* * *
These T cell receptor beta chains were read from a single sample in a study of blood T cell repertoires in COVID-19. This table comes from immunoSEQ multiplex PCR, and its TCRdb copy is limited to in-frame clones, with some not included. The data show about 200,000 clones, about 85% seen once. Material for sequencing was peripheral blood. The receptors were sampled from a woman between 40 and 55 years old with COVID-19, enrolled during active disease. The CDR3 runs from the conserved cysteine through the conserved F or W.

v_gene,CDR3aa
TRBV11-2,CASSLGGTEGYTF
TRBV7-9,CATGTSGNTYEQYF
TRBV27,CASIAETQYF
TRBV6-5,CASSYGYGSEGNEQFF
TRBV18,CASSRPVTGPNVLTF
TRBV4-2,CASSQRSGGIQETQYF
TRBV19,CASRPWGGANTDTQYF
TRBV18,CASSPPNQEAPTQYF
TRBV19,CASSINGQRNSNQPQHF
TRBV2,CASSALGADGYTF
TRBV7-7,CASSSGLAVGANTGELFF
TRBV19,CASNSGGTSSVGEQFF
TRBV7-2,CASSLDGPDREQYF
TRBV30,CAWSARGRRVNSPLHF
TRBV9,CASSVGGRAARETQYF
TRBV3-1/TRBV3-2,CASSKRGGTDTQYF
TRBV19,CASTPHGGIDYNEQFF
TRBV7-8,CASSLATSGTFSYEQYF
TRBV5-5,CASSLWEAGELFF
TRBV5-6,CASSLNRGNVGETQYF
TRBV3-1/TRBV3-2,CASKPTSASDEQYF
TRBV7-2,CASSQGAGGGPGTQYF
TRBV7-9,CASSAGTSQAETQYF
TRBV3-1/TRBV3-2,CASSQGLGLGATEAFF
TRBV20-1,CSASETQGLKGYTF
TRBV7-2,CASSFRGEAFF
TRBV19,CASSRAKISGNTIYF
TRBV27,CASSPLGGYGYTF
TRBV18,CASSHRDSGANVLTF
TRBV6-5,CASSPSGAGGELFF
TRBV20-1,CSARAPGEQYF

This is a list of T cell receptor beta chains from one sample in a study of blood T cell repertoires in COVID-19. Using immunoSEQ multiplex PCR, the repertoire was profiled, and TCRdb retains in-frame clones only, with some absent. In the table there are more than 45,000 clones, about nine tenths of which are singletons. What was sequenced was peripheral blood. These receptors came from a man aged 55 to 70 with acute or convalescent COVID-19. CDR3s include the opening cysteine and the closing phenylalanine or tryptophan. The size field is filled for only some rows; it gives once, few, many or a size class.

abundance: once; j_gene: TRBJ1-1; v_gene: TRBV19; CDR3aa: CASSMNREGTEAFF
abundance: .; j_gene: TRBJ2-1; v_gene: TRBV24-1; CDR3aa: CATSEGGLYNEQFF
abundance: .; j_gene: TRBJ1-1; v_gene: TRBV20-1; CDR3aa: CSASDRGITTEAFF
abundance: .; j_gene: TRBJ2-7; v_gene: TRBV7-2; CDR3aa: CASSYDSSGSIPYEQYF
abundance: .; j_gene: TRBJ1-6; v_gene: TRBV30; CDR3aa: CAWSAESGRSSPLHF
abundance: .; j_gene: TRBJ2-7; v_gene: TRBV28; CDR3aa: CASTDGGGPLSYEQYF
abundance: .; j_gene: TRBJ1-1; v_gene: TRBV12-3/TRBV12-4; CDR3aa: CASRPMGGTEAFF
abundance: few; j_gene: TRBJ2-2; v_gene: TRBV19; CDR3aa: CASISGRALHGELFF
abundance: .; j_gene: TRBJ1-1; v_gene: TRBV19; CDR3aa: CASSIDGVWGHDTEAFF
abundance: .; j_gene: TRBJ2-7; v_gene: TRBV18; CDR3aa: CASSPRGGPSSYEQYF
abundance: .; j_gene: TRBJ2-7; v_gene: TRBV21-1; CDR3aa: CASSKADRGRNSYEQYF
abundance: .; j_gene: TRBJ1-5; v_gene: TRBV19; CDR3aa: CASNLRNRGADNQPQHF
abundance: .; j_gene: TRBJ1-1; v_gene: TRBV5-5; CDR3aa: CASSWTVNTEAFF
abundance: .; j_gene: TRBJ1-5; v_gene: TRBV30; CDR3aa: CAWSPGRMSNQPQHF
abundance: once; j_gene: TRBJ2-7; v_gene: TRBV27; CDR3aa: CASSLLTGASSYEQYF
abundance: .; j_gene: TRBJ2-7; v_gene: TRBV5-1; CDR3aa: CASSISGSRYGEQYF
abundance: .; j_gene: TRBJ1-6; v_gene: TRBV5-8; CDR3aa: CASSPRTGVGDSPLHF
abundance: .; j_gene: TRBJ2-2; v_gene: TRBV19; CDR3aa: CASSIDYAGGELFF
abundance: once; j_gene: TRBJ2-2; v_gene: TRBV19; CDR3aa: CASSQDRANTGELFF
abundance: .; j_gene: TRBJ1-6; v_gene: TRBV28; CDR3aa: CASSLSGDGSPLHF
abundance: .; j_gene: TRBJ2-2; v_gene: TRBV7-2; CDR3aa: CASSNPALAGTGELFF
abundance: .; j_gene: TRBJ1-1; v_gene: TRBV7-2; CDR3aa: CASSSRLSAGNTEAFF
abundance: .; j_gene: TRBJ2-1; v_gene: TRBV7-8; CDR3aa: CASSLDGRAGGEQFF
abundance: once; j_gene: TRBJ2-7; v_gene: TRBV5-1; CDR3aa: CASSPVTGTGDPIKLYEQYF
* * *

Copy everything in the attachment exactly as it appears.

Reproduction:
These T cell receptor beta chains were read from a single sample in a study of blood T cell repertoires in COVID-19. This table comes from immunoSEQ multiplex PCR, and its TCRdb copy is limited to in-frame clones, with some not included. The data show about 200,000 clones, about 85% seen once. Material for sequencing was peripheral blood. The receptors were sampled from a woman between 40 and 55 years old with COVID-19, enrolled during active disease. The CDR3 runs from the conserved cysteine through the conserved F or W.

v_gene,CDR3aa
TRBV11-2,CASSLGGTEGYTF
TRBV7-9,CATGTSGNTYEQYF
TRBV27,CASIAETQYF
TRBV6-5,CASSYGYGSEGNEQFF
TRBV18,CASSRPVTGPNVLTF
TRBV4-2,CASSQRSGGIQETQYF
TRBV19,CASRPWGGANTDTQYF
TRBV18,CASSPPNQEAPTQYF
TRBV19,CASSINGQRNSNQPQHF
TRBV2,CASSALGADGYTF
TRBV7-7,CASSSGLAVGANTGELFF
TRBV19,CASNSGGTSSVGEQFF
TRBV7-2,CASSLDGPDREQYF
TRBV30,CAWSARGRRVNSPLHF
TRBV9,CASSVGGRAARETQYF
TRBV3-1/TRBV3-2,CASSKRGGTDTQYF
TRBV19,CASTPHGGIDYNEQFF
TRBV7-8,CASSLATSGTFSYEQYF
TRBV5-5,CASSLWEAGELFF
TRBV5-6,CASSLNRGNVGETQYF
TRBV3-1/TRBV3-2,CASKPTSASDEQYF
TRBV7-2,CASSQGAGGGPGTQYF
TRBV7-9,CASSAGTSQAETQYF
TRBV3-1/TRBV3-2,CASSQGLGLGATEAFF
TRBV20-1,CSASETQGLKGYTF
TRBV7-2,CASSFRGEAFF
TRBV19,CASSRAKISGNTIYF
TRBV27,CASSPLGGYGYTF
TRBV18,CASSHRDSGANVLTF
TRBV6-5,CASSPSGAGGELFF
TRBV20-1,CSARAPGEQYF

This is a list of T cell receptor beta chains from one sample in a study of blood T cell repertoires in COVID-19. Using immunoSEQ multiplex PCR, the repertoire was profiled, and TCRdb retains in-frame clones only, with some absent. In the table there are more than 45,000 clones, about nine tenths of which are singletons. What was sequenced was peripheral blood. These receptors came from a man aged 55 to 70 with acute or convalescent COVID-19. CDR3s include the opening cysteine and the closing phenylalanine or tryptophan. The size field is filled for only some rows; it gives once, few, many or a size class.

abundance: once; j_gene: TRBJ1-1; v_gene: TRBV19; CDR3aa: CASSMNREGTEAFF
abundance: .; j_gene: TRBJ2-1; v_gene: TRBV24-1; CDR3aa: CATSEGGLYNEQFF
abundance: .; j_gene: TRBJ1-1; v_gene: TRBV20-1; CDR3aa: CSASDRGITTEAFF
abundance: .; j_gene: TRBJ2-7; v_gene: TRBV7-2; CDR3aa: CASSYDSSGSIPYEQYF
abundance: .; j_gene: TRBJ1-6; v_gene: TRBV30; CDR3aa: CAWSAESGRSSPLHF
abundance: .; j_gene: TRBJ2-7; v_gene: TRBV28; CDR3aa: CASTDGGGPLSYEQYF
abundance: .; j_gene: TRBJ1-1; v_gene: TRBV12-3/TRBV12-4; CDR3aa: CASRPMGGTEAFF
abundance: few; j_gene: TRBJ2-2; v_gene: TRBV19; CDR3aa: CASISGRALHGELFF
abundance: .; j_gene: TRBJ1-1; v_gene: TRBV19; CDR3aa: CASSIDGVWGHDTEAFF
abundance: .; j_gene: TRBJ2-7; v_gene: TRBV18; CDR3aa: CASSPRGGPSSYEQYF
abundance: .; j_gene: TRBJ2-7; v_gene: TRBV21-1; CDR3aa: CASSKADRGRNSYEQYF
abundance: .; j_gene: TRBJ1-5; v_gene: TRBV19; CDR3aa: CASNLRNRGADNQPQHF
abundance: .; j_gene: TRBJ1-1; v_gene: TRBV5-5; CDR3aa: CASSWTVNTEAFF
abundance: .; j_gene: TRBJ1-5; v_gene: TRBV30; CDR3aa: CAWSPGRMSNQPQHF
abundance: once; j_gene: TRBJ2-7; v_gene: TRBV27; CDR3aa: CASSLLTGASSYEQYF
abundance: .; j_gene: TRBJ2-7; v_gene: TRBV5-1; CDR3aa: CASSISGSRYGEQYF
abundance: .; j_gene: TRBJ1-6; v_gene: TRBV5-8; CDR3aa: CASSPRTGVGDSPLHF
abundance: .; j_gene: TRBJ2-2; v_gene: TRBV19; CDR3aa: CASSIDYAGGELFF
abundance: once; j_gene: TRBJ2-2; v_gene: TRBV19; CDR3aa: CASSQDRANTGELFF
abundance: .; j_gene: TRBJ1-6; v_gene: TRBV28; CDR3aa: CASSLSGDGSPLHF
abundance: .; j_gene: TRBJ2-2; v_gene: TRBV7-2; CDR3aa: CASSNPALAGTGELFF
abundance: .; j_gene: TRBJ1-1; v_gene: TRBV7-2; CDR3aa: CASSSRLSAGNTEAFF
abundance: .; j_gene: TRBJ2-1; v_gene: TRBV7-8; CDR3aa: CASSLDGRAGGEQFF
abundance: once; j_gene: TRBJ2-7; v_gene: TRBV5-1; CDR3aa: CASSPVTGTGDPIKLYEQYF